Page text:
Which of the following sets (with natural addition and multiplication by a scalar) are vector spaces. Justify your answer.

a) The set of all continuous functions on the interval $[0, 1]$;

b) The set of all non-negative functions on the interval $[0, 1]$;

c) The set of all polynomials of degree exactly $n$;

d) The set of all symmetric $n\times n$ matrices, i.e. the set of matrices $A =(a_{j,k})^n_{j,k=1}$ such that $A^T = A$.

Solution:

a) Yes. Let $a,b$ be complex numbers, and $f(x),g(x)$ continuous functions on the interval $[0,1]$. Then $af(x)+bg(x)$ is also continuous on $[0,1]$. Therefore, the set is a vector space.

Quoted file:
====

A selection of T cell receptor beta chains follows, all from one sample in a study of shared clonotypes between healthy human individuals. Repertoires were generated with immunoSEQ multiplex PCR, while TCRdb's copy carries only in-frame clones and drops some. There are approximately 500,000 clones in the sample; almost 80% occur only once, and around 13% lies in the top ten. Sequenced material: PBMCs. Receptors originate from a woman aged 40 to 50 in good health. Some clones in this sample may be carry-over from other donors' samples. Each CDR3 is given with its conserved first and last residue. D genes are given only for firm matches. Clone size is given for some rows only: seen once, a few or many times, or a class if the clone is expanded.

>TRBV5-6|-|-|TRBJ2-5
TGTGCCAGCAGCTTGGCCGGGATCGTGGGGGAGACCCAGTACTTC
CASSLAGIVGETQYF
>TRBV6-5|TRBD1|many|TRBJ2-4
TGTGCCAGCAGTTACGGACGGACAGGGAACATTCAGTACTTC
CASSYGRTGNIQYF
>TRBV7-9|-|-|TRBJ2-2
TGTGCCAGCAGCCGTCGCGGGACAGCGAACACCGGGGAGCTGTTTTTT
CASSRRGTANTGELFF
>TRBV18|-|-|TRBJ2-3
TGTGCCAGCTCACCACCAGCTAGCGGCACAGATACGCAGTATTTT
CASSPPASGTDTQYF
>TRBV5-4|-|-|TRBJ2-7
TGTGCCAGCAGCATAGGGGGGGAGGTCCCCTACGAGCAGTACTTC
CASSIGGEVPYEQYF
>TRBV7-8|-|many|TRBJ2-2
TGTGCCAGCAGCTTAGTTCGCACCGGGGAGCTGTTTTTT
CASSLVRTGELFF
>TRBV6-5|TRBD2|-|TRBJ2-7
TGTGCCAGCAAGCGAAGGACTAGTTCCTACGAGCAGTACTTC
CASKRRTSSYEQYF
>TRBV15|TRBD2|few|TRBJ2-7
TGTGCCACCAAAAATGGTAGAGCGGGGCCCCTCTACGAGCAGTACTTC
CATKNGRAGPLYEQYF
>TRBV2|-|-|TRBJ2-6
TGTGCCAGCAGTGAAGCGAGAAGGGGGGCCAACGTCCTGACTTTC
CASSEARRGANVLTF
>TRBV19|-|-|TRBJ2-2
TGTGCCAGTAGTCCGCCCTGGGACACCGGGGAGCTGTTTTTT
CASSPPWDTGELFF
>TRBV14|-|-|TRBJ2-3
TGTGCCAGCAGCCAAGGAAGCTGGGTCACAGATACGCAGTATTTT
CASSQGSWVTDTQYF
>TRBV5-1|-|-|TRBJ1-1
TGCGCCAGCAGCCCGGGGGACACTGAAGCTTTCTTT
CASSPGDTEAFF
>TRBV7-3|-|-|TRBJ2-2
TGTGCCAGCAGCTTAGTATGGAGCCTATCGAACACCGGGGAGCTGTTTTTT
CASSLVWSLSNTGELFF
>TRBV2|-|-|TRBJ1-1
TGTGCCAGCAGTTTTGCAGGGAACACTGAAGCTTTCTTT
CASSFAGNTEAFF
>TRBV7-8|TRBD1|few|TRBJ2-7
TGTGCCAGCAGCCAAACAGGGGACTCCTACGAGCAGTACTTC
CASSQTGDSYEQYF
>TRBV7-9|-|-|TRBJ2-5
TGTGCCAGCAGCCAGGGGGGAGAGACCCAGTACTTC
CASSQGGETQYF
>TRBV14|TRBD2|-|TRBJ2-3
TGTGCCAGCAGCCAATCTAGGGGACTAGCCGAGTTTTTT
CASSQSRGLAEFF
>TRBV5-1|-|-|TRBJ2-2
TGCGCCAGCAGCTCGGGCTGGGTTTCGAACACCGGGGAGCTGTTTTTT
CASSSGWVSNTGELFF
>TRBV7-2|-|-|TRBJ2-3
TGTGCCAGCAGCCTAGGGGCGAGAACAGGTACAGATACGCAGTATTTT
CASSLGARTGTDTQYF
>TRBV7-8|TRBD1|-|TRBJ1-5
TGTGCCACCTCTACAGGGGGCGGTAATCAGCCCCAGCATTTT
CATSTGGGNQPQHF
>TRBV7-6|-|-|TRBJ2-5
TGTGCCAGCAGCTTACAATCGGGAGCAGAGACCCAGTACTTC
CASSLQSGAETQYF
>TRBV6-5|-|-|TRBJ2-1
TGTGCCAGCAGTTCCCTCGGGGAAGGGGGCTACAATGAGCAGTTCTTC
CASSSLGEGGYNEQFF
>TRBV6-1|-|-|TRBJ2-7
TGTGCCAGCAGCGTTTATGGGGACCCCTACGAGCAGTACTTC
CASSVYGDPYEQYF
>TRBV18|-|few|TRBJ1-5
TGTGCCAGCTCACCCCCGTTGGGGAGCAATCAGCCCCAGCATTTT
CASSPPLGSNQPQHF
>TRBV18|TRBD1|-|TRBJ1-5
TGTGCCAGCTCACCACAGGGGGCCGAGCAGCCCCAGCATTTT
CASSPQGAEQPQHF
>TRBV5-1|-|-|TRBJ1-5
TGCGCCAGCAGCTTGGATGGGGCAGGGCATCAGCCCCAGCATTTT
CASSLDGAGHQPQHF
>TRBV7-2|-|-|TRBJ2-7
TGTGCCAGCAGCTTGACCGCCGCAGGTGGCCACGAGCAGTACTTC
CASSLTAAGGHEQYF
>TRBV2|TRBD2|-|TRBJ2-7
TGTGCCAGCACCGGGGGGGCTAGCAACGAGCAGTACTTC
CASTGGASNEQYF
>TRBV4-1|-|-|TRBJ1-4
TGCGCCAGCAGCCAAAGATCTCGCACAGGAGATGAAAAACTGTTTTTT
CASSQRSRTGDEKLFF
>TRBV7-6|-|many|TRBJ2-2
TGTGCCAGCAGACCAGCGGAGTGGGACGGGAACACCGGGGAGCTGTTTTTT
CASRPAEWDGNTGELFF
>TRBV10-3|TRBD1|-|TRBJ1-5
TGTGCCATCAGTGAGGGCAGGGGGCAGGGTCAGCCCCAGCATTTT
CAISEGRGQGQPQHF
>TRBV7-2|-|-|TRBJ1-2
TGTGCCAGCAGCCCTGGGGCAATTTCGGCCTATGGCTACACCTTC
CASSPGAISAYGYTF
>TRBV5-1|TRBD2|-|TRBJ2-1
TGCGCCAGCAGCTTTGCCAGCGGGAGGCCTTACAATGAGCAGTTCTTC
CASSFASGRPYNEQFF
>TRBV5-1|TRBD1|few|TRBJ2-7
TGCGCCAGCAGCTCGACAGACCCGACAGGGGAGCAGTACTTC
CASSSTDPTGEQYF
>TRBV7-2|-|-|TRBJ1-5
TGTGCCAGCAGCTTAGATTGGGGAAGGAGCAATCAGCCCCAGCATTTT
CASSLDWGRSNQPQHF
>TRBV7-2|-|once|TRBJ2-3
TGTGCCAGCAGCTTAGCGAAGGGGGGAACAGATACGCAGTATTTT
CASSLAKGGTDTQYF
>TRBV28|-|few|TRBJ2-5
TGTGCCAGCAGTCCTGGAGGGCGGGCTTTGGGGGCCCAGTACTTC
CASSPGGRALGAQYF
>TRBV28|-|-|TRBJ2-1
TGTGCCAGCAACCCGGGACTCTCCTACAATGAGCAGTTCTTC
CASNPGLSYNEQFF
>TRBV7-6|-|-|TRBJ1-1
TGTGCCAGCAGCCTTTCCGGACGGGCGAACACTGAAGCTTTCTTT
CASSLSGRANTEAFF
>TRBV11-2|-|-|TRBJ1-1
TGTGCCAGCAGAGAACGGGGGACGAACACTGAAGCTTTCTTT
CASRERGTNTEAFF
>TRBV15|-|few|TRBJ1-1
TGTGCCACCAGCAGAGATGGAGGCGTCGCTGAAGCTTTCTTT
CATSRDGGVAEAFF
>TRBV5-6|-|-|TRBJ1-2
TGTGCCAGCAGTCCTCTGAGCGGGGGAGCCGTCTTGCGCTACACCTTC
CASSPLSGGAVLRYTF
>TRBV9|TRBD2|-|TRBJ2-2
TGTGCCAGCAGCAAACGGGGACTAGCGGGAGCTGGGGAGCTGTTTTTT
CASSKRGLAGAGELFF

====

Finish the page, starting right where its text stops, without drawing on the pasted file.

b) No. Let $f(x)\equiv 1$. Then $f(x)$ is a non-negative function on the interval $[0,1]$. However, its additive inverse $-f(x)\equiv -1$ which is a negative function on $[0,1]$ and does not belong the set. Therefore, this set is not a vector space.

c) No. The difference of two polynomials of degree $n$ may not be of degree $n$. For example, let $f(x)=x^n+1$ and $g(x)=x^n$, then

$$

f(x)-g(x)=(x^n+1)-x^n=1.

$$

d) Yes.